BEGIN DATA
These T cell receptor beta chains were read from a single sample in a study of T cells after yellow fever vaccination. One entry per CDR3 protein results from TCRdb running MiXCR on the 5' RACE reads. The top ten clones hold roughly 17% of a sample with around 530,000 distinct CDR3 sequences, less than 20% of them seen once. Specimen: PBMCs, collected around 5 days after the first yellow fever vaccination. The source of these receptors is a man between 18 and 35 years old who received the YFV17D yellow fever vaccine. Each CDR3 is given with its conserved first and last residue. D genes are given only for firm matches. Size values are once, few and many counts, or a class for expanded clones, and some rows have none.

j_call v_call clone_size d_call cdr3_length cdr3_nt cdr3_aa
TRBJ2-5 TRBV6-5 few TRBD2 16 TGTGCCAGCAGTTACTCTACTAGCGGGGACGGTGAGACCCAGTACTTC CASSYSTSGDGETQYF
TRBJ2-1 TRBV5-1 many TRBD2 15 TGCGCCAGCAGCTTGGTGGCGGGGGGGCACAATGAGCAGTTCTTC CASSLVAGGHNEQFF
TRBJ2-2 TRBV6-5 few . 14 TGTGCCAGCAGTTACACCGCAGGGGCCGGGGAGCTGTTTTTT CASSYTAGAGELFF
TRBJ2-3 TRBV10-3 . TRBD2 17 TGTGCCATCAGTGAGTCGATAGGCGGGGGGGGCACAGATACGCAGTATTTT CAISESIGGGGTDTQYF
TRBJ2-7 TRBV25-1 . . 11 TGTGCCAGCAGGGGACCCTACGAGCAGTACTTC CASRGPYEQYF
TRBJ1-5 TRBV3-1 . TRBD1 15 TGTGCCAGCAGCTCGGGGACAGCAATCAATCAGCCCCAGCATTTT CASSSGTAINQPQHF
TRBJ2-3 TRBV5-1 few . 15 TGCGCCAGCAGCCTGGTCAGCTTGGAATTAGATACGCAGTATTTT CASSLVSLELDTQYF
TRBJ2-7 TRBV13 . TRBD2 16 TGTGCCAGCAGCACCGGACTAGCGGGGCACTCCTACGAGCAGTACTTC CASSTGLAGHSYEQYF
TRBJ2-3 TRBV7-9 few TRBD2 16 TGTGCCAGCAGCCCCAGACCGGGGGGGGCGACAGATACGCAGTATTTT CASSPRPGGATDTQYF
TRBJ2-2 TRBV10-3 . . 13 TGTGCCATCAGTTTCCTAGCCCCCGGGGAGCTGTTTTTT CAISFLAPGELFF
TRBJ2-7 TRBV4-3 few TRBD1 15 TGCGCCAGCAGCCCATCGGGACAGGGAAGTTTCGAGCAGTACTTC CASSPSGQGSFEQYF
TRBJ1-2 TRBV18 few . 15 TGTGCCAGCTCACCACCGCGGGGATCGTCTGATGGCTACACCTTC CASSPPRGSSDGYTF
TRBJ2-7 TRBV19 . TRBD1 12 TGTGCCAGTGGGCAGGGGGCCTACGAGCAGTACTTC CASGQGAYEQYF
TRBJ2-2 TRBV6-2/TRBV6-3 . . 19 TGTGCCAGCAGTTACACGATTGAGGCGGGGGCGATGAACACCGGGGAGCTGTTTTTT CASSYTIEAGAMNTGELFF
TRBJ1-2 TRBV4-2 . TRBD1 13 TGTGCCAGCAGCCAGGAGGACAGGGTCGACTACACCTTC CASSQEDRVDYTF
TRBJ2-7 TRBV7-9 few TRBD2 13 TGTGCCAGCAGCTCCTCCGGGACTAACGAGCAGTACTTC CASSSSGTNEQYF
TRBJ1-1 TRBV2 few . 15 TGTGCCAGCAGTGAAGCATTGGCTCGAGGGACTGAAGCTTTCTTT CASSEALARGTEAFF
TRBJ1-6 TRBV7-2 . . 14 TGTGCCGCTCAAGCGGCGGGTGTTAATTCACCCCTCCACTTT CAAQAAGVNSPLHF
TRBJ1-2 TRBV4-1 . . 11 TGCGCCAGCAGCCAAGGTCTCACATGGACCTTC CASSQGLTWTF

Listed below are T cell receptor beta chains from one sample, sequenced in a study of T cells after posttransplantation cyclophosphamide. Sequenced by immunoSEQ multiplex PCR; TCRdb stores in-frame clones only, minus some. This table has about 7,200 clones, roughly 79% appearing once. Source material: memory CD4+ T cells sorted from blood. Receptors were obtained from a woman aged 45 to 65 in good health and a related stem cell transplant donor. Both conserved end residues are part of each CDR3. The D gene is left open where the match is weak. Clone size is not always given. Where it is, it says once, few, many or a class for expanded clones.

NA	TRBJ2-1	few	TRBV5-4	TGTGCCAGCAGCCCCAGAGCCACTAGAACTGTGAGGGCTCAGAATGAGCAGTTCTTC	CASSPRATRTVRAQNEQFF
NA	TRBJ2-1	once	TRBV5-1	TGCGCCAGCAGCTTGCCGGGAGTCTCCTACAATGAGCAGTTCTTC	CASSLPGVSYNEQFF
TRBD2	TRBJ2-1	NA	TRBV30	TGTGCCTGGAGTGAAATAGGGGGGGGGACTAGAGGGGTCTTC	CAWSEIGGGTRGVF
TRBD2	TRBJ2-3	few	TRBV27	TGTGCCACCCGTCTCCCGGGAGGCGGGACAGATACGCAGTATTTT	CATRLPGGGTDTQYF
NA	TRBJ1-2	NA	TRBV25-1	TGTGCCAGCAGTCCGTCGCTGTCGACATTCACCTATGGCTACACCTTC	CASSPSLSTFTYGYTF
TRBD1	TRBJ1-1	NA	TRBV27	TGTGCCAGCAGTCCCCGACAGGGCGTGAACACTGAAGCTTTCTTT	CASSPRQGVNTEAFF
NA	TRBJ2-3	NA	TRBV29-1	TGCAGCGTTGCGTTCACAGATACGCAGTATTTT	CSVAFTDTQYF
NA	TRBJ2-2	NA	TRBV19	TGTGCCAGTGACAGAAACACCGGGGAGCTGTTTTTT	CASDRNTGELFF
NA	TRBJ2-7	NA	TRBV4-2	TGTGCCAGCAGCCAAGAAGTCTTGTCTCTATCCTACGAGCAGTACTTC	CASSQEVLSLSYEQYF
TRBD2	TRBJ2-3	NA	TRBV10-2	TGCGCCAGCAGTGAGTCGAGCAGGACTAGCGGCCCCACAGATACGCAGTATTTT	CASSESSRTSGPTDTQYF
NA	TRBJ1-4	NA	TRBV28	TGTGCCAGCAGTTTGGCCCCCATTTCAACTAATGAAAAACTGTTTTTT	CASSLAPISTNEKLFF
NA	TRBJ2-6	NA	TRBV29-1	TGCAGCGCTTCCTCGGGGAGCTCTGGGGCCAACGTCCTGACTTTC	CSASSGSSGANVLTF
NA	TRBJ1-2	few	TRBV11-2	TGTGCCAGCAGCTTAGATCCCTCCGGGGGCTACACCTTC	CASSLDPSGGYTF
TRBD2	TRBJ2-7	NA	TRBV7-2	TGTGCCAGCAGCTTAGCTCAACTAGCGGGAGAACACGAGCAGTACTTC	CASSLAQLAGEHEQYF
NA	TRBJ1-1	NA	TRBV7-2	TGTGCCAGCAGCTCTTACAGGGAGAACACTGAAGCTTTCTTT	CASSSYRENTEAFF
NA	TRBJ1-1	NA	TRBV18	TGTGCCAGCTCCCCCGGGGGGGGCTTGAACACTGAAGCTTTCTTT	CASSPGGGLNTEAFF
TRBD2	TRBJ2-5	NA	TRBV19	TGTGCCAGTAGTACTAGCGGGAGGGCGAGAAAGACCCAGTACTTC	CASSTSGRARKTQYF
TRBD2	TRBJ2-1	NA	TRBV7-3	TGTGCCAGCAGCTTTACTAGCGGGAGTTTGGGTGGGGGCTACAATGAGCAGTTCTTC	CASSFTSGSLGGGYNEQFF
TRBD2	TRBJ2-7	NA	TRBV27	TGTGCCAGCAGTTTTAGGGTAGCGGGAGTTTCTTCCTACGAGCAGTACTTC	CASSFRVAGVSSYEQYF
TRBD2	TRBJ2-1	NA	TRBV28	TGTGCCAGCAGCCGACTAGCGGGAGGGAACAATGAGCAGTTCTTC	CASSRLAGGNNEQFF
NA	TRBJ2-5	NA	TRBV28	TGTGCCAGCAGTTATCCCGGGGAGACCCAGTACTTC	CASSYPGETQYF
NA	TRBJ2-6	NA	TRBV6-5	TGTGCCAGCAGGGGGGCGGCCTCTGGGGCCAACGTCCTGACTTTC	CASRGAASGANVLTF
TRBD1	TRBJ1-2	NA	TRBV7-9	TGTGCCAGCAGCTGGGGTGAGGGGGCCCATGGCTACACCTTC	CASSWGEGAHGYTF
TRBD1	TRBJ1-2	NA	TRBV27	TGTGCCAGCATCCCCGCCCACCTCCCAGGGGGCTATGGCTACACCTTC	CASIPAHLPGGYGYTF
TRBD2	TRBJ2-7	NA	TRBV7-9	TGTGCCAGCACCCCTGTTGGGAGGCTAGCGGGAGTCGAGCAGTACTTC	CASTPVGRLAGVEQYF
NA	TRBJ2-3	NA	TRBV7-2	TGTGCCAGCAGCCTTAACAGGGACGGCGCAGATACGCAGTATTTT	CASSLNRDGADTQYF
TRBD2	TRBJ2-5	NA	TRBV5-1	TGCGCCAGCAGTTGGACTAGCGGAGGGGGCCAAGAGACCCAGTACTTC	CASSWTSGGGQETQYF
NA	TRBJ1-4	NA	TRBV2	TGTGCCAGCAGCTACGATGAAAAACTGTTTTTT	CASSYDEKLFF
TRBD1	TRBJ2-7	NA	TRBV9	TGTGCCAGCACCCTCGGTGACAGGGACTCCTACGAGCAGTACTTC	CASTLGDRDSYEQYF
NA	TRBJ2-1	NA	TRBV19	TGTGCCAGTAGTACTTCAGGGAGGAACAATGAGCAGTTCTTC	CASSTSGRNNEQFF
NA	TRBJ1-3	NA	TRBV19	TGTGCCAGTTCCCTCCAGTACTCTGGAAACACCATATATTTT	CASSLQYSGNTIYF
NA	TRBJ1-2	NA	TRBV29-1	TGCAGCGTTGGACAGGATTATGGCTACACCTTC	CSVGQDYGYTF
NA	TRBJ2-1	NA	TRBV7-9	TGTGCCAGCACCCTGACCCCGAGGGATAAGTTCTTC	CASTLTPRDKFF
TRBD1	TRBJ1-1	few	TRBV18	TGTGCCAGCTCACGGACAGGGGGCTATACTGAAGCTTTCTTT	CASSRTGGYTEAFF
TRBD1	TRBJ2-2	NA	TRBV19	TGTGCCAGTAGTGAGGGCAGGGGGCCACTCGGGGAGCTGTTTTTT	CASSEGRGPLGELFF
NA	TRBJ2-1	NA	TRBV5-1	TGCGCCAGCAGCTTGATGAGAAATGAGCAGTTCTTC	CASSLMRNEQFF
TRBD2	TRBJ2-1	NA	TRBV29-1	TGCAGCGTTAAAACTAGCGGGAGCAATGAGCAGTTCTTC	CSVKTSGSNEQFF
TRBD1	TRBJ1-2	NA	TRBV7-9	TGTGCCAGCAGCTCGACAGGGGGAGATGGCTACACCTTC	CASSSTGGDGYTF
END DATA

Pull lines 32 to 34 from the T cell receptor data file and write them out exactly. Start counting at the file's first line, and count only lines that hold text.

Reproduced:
TRBD2	TRBJ2-3	NA	TRBV10-2	TGCGCCAGCAGTGAGTCGAGCAGGACTAGCGGCCCCACAGATACGCAGTATTTT	CASSESSRTSGPTDTQYF
NA	TRBJ1-4	NA	TRBV28	TGTGCCAGCAGTTTGGCCCCCATTTCAACTAATGAAAAACTGTTTTTT	CASSLAPISTNEKLFF
NA	TRBJ2-6	NA	TRBV29-1	TGCAGCGCTTCCTCGGGGAGCTCTGGGGCCAACGTCCTGACTTTC	CSASSGSSGANVLTF